Unfortunately for some shareholders, the Ruicheng (China) Media Group (HKG:1640) share price has dived 31% in the last thirty days. The bad news is that the recent drop obliterated the last year's worth of gains; the stock is flat over twelve months.
Assuming nothing else has changed, a lower share price makes a stock more attractive to potential buyers. While the market sentiment towards a stock is very changeable, in the long run, the share price will tend to move in the same direction as earnings per share. The implication here is that long term investors have an opportunity when expectations of a company are too low. One way to gauge market expectations of a stock is to look at its Price to Earnings Ratio (PE Ratio). A high P/E ratio means that investors have a high expectation about future growth, while a low P/E ratio means they have low expectations about future growth.
How Does Ruicheng (China) Media Group's P/E Ratio Compare To Its Peers?
Ruicheng (China) Media Group's P/E of 2.51 indicates relatively low sentiment towards the stock. We can see in the image below that the average P/E (10.8) for companies in the media industry is higher than Ruicheng (China) Media Group's P/E.
Its relatively low P/E ratio indicates that Ruicheng (China) Media Group shareholders think it will struggle to do as well as other companies in its industry classification. While current expectations are low, the stock could be undervalued if the situation is better than the market assumes. It is arguably worth checking if insiders are buying shares, because that might imply they believe the stock is undervalued.
How Growth Rates Impact P/E Ratios
Generally speaking the rate of earnings growth has a profound impact on a company's P/E multiple. When earnings grow, the 'E' increases, over time. And in that case, the P/E ratio itself will drop rather quickly. And as that P/E ratio drops, the company will look cheap, unless its share price increases.
It's great to see that Ruicheng (China) Media Group grew EPS by 23% in the last year. And it has bolstered its earnings per share by 24% per year over the last five years. This could arguably justify a relatively high P/E ratio.
Remember: P/E Ratios Don't Consider The Balance Sheet
The 'Price' in P/E reflects the market capitalization of the company. Thus, the metric does not reflect cash or debt held by the company. Hypothetically, a company could reduce its future P/E ratio by spending its cash (or taking on debt) to achieve higher earnings.
Such spending might be good or bad, overall, but the key point here is that you need to look at debt to understand the P/E ratio in context.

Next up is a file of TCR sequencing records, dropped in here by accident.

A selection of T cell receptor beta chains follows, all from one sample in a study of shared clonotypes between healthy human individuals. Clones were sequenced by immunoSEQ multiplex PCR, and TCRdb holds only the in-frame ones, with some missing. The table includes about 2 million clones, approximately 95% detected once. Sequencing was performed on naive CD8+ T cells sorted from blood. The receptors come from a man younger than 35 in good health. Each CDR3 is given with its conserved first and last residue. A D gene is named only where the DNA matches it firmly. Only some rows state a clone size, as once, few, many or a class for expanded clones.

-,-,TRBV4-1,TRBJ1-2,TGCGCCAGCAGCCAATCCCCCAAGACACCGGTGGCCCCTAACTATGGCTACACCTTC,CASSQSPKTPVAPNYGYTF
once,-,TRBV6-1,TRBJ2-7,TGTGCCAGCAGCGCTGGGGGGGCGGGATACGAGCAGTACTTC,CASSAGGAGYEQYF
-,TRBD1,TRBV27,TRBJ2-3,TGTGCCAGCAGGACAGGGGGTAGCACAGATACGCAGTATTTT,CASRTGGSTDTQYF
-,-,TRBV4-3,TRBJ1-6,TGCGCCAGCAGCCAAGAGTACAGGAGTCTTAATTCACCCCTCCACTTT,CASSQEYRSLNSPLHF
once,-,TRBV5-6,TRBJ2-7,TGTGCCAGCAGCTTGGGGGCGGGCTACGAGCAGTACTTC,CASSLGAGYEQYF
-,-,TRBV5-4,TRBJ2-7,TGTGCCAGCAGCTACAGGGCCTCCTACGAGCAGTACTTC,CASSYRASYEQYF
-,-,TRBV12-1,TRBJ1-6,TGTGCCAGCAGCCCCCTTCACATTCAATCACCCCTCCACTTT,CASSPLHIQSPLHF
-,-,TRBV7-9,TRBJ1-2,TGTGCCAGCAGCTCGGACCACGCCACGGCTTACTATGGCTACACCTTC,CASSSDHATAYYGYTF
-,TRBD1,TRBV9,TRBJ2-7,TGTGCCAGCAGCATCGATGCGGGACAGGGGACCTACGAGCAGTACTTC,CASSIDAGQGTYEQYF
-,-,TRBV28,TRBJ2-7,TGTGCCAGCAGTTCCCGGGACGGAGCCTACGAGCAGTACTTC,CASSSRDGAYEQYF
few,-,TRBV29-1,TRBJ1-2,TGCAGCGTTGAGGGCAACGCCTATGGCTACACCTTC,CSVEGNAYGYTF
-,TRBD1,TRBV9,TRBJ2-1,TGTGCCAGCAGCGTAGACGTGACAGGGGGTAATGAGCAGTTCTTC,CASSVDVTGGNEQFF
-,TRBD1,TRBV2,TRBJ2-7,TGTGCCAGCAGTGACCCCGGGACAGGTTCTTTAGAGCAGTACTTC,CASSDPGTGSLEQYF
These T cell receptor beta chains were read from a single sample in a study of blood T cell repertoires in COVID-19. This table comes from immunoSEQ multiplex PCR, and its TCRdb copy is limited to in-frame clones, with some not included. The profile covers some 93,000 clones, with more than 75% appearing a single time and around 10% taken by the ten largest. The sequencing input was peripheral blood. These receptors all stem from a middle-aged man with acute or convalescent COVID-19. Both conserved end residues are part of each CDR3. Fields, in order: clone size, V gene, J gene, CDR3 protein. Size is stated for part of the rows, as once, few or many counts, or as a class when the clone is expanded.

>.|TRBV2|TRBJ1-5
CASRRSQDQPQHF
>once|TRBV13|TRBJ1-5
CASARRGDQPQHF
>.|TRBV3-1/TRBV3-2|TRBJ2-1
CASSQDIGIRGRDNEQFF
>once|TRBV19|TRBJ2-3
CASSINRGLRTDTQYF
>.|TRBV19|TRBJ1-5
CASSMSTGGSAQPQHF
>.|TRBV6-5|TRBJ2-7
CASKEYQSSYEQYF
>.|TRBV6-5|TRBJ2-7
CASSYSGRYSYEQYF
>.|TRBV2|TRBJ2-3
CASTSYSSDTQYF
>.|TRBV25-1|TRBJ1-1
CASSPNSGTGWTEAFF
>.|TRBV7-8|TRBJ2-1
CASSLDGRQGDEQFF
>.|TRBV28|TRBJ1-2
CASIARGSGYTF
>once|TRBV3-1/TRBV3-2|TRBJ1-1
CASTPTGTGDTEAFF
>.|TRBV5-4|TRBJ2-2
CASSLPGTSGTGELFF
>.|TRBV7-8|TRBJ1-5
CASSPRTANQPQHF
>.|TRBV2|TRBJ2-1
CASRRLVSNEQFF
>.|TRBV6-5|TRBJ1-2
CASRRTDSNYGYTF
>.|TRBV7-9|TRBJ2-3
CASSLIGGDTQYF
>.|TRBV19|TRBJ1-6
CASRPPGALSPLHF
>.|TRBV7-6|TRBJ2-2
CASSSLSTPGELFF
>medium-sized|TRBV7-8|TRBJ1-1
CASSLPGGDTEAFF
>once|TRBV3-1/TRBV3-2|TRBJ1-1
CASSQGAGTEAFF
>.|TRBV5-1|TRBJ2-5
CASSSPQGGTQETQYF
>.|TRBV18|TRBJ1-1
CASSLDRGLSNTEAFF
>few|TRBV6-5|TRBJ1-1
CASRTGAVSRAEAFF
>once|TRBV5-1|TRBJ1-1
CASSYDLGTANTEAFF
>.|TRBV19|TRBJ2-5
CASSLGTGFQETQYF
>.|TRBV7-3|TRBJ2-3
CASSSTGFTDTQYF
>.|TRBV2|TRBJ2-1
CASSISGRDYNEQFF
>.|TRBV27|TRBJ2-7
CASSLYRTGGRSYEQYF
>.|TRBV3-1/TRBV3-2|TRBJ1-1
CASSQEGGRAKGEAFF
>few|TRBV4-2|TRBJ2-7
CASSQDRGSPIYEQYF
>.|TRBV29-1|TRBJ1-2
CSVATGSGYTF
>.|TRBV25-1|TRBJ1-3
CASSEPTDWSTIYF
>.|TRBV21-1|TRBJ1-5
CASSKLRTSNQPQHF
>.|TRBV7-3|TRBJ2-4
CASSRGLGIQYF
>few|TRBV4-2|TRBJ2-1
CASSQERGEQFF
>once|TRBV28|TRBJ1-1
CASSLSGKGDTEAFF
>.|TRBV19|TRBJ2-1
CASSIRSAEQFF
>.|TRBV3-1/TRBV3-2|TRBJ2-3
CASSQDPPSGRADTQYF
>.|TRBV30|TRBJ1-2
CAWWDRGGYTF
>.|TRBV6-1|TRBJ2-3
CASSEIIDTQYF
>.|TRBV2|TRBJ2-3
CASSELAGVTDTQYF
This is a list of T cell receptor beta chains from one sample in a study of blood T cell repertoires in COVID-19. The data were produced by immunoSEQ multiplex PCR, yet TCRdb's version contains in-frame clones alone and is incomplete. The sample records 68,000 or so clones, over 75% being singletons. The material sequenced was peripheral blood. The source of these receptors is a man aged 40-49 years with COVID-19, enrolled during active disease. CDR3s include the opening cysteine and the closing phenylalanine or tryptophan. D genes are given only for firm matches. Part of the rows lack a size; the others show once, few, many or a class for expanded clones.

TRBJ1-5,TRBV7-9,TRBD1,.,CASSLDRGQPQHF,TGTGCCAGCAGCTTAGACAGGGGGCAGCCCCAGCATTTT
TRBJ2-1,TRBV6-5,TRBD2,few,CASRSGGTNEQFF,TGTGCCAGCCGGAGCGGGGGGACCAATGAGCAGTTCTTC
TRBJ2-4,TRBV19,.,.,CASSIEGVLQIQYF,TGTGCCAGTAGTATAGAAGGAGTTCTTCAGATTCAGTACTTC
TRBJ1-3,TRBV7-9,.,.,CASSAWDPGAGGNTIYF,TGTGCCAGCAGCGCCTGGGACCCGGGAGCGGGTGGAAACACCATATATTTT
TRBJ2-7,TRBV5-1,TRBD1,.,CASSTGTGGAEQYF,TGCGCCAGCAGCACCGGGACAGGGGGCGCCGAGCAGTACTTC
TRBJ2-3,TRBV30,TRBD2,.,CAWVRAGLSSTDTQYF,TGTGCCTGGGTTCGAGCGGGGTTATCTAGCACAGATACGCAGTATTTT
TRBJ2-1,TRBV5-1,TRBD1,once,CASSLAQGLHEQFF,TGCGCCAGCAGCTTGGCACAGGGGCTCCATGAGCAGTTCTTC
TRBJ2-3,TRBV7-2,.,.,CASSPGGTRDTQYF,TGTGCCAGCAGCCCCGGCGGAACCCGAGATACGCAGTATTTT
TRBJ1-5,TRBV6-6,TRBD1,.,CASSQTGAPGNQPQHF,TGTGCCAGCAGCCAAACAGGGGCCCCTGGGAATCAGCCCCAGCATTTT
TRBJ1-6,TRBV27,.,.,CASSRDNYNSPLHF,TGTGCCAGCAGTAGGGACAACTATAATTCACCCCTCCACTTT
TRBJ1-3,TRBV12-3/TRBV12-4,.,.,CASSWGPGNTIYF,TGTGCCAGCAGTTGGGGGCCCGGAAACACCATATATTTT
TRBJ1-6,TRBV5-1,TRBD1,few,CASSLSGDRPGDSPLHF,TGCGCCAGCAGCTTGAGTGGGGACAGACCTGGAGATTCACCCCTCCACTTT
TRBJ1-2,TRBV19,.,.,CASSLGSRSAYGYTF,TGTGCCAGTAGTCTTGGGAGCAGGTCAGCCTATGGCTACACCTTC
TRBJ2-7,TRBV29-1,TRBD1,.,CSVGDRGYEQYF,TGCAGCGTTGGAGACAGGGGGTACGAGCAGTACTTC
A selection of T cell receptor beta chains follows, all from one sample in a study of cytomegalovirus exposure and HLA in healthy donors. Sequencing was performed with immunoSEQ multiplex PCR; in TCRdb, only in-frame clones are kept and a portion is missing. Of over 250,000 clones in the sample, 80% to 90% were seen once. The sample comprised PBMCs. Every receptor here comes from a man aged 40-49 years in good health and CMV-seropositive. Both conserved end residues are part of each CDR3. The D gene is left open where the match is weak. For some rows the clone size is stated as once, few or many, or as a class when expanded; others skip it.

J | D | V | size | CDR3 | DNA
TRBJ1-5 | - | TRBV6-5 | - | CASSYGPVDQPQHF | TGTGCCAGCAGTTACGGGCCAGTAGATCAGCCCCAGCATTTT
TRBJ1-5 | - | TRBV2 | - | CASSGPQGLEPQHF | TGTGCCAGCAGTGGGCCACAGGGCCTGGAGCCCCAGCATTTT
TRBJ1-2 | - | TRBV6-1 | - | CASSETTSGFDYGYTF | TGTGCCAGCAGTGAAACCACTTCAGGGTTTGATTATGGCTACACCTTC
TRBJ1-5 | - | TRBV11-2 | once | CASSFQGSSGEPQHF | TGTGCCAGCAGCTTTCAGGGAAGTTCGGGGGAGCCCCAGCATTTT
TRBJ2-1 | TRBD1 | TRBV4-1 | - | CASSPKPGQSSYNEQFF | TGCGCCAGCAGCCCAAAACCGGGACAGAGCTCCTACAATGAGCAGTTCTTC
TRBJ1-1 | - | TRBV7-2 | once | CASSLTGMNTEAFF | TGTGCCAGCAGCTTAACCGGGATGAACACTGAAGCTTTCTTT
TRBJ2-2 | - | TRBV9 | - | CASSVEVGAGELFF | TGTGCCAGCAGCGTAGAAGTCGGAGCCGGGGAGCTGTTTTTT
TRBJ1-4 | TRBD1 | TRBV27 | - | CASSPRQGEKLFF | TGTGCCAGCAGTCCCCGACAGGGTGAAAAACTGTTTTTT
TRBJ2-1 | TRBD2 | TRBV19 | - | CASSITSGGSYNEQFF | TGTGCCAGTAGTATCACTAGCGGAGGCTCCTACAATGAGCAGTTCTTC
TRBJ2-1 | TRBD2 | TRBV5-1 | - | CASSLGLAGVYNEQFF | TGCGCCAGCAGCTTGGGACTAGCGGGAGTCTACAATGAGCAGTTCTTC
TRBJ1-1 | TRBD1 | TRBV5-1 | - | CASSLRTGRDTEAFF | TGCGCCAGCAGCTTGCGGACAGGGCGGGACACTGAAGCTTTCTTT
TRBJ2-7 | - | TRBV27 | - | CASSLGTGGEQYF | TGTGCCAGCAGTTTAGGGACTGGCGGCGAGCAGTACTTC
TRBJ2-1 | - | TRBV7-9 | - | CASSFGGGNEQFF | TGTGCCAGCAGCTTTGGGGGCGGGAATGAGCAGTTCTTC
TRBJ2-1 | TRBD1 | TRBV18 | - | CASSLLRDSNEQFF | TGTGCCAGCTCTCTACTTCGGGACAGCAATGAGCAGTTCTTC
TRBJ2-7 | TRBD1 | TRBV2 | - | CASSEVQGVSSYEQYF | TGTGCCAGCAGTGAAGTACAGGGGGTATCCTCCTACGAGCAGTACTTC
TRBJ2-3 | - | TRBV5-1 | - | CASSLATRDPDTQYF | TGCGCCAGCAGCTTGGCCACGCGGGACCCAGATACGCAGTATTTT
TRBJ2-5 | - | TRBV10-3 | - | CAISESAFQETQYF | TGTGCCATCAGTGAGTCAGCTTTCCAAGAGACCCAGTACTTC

How Does Ruicheng (China) Media Group's Debt Impact Its P/E Ratio?
Ruicheng (China) Media Group's net debt equates to 33% of its market capitalization. While it's worth keeping this in mind, it isn't a worry.
The Bottom Line On Ruicheng (China) Media Group's P/E Ratio
Ruicheng (China) Media Group trades on a P/E ratio of 2.5, which is below the HK market average of 9.3. The EPS growth last year was strong, and debt levels are quite reasonable. The low P/E ratio suggests current market expectations are muted, implying these levels of growth will not continue. What can be absolutely certain is that the market has become more pessimistic about Ruicheng (China) Media Group over the last month, with the P/E ratio falling from 3.6 back then to 2.5 today. For those who prefer invest in growth, this stock apparently offers limited promise, but the deep value investors may find the pessimism around this stock enticing.
Investors have an opportunity when market expectations about a stock are wrong. If the reality for a company is not as bad as the P/E ratio indicates, then the share price should increase as the market realizes this. Although we don't have analyst forecasts you could get a better understanding of its growth by checking out this more detailed historical graph of earnings, revenue and cash flow.
But note: Ruicheng (China) Media Group may not be the best stock to buy. So take a peek at this free list of interesting companies with strong recent earnings growth (and a P/E ratio below 20).
If you spot an error that warrants correction, please contact the editor at email@example.com. This article by Simply Wall St is general in nature. It does not constitute a recommendation to buy or sell any stock, and does not take account of your objectives, or your financial situation. Simply Wall St has no position in the stocks mentioned.
We aim to bring you long-term focused research analysis driven by fundamental data. Note that our analysis may not factor in the latest price-sensitive company announcements or qualitative material. Thank you for reading.